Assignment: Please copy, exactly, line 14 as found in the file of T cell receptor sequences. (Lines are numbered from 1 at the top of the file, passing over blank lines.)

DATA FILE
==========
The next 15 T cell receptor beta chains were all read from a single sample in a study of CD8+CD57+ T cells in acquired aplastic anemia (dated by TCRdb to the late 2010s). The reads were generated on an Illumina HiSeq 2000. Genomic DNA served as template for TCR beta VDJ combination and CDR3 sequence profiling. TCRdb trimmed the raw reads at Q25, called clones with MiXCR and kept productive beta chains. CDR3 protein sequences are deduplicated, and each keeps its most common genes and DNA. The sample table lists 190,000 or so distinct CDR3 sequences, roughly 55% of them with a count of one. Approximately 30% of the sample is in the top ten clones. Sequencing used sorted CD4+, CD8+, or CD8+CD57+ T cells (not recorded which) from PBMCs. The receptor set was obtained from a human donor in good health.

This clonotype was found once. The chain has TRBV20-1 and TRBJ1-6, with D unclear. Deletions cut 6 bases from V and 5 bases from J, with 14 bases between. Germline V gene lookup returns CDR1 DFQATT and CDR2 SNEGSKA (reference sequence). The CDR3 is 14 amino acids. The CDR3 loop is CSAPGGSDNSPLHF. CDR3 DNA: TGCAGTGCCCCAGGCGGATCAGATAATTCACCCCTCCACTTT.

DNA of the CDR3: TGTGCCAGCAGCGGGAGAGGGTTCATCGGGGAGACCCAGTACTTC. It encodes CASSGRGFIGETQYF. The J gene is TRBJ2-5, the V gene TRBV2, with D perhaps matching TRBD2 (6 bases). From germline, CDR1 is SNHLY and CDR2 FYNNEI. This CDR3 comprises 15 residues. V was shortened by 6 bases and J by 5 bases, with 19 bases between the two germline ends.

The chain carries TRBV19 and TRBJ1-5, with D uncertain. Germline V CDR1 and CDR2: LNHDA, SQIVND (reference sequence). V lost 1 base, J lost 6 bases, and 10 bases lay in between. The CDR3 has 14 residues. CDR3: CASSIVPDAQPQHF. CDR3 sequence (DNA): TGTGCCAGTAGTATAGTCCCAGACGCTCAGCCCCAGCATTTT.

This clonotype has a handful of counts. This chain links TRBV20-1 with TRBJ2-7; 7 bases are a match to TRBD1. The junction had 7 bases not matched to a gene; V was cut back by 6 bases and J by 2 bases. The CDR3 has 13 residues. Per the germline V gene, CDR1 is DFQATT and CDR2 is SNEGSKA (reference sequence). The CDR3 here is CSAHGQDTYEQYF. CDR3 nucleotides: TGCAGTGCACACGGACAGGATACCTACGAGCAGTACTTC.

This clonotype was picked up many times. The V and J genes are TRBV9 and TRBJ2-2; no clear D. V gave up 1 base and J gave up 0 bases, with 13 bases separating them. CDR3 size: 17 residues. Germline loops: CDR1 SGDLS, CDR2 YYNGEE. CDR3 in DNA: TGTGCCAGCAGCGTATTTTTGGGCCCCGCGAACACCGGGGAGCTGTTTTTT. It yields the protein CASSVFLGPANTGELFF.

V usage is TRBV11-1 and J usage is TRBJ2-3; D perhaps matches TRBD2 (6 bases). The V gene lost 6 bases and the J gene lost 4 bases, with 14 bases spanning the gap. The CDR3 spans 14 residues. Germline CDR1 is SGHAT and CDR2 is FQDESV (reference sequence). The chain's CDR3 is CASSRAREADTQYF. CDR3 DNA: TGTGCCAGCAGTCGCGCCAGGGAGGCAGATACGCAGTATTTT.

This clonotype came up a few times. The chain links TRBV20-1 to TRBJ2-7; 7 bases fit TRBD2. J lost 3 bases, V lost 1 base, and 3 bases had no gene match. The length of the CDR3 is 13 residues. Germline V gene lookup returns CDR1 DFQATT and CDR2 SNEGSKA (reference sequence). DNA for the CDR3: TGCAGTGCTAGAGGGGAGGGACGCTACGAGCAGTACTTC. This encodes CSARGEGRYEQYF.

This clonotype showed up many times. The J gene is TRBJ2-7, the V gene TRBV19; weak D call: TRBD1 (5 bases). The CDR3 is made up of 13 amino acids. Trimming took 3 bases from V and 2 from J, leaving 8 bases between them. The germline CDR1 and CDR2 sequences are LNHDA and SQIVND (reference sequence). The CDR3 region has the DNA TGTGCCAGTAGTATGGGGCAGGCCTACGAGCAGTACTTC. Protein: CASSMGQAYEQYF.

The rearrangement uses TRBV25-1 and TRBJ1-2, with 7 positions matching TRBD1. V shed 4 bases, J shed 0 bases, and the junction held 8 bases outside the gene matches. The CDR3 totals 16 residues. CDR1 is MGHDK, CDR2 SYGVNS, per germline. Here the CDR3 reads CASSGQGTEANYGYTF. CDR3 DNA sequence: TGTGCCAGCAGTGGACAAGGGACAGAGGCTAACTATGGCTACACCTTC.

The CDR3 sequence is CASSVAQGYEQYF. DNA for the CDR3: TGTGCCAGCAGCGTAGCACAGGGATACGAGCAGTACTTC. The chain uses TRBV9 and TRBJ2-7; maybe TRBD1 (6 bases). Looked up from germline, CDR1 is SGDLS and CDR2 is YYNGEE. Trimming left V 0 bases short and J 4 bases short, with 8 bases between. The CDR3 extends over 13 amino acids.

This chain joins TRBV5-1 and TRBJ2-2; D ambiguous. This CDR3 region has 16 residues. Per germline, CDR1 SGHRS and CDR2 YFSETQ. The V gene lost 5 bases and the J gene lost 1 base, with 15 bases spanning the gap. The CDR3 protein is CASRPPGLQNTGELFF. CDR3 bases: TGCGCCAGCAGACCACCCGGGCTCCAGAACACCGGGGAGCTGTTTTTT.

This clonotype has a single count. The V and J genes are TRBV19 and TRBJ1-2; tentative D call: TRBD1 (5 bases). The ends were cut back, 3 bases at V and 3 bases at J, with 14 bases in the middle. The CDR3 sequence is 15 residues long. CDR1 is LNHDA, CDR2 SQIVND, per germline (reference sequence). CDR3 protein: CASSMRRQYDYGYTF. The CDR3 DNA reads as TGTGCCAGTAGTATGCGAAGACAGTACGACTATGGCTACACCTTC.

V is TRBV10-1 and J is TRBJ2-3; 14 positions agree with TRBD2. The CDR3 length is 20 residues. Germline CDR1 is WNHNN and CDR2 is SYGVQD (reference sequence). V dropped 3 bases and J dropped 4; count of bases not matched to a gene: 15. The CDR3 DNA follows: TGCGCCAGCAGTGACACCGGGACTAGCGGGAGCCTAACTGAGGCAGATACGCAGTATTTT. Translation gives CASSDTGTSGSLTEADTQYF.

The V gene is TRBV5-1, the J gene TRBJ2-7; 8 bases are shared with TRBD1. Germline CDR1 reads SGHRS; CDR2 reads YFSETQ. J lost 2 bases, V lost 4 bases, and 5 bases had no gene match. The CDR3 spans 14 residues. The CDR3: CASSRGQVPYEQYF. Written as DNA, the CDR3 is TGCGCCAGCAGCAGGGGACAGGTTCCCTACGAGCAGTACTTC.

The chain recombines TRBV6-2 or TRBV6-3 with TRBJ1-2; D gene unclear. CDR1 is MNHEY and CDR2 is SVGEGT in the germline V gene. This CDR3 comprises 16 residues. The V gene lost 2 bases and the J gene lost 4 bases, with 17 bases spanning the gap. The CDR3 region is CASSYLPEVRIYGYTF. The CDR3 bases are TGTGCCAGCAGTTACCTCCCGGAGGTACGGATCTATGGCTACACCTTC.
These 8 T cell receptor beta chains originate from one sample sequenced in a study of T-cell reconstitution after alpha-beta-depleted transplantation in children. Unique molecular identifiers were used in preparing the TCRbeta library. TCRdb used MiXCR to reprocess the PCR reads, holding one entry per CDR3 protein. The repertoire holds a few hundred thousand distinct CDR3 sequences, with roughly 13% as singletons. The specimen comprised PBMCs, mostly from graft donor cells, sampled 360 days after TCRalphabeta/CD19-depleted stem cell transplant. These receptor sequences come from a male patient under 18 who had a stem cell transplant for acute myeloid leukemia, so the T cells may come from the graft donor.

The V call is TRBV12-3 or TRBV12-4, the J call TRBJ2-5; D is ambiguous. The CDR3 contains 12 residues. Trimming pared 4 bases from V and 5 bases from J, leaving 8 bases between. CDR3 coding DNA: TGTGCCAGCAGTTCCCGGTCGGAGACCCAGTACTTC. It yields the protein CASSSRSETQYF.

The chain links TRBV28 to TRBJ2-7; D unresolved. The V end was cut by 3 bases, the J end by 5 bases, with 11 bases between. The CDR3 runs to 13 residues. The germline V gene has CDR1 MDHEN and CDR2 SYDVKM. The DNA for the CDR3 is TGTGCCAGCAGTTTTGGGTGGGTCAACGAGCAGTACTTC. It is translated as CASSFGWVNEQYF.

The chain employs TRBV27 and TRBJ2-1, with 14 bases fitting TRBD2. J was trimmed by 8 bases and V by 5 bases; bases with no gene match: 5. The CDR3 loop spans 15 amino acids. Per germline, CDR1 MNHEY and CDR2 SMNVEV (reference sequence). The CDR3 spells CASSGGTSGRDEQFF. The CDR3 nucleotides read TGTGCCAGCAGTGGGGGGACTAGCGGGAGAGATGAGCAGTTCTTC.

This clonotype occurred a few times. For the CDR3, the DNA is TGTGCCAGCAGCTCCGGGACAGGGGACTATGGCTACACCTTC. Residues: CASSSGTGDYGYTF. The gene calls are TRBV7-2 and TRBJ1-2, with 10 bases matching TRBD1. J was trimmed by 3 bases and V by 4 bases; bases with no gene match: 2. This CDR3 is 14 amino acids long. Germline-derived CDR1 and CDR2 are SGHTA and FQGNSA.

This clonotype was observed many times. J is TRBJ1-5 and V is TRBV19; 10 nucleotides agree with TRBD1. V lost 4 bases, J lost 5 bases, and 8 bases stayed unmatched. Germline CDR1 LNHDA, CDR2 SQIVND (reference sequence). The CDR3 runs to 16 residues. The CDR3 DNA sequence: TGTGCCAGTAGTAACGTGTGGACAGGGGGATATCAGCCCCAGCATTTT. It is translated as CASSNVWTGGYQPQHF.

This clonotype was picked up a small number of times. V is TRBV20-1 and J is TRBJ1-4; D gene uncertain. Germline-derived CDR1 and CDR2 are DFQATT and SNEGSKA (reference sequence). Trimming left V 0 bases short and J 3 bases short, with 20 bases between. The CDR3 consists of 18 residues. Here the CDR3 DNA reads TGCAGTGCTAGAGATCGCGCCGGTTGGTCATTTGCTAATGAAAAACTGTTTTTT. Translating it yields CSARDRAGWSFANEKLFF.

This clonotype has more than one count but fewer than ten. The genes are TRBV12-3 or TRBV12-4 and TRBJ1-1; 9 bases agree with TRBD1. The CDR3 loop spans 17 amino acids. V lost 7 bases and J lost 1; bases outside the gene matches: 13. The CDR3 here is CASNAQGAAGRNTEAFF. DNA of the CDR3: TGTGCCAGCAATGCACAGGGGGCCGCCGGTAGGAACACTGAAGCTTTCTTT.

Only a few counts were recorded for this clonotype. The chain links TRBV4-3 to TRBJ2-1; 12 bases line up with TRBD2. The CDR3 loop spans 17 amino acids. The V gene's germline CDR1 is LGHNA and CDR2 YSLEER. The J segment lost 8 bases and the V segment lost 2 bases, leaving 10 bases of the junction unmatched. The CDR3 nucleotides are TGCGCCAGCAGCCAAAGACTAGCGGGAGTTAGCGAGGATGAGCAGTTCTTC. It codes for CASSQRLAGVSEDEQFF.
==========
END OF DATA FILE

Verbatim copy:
V is TRBV10-1 and J is TRBJ2-3; 14 positions agree with TRBD2. The CDR3 length is 20 residues. Germline CDR1 is WNHNN and CDR2 is SYGVQD (reference sequence). V dropped 3 bases and J dropped 4; count of bases not matched to a gene: 15. The CDR3 DNA follows: TGCGCCAGCAGTGACACCGGGACTAGCGGGAGCCTAACTGAGGCAGATACGCAGTATTTT. Translation gives CASSDTGTSGSLTEADTQYF.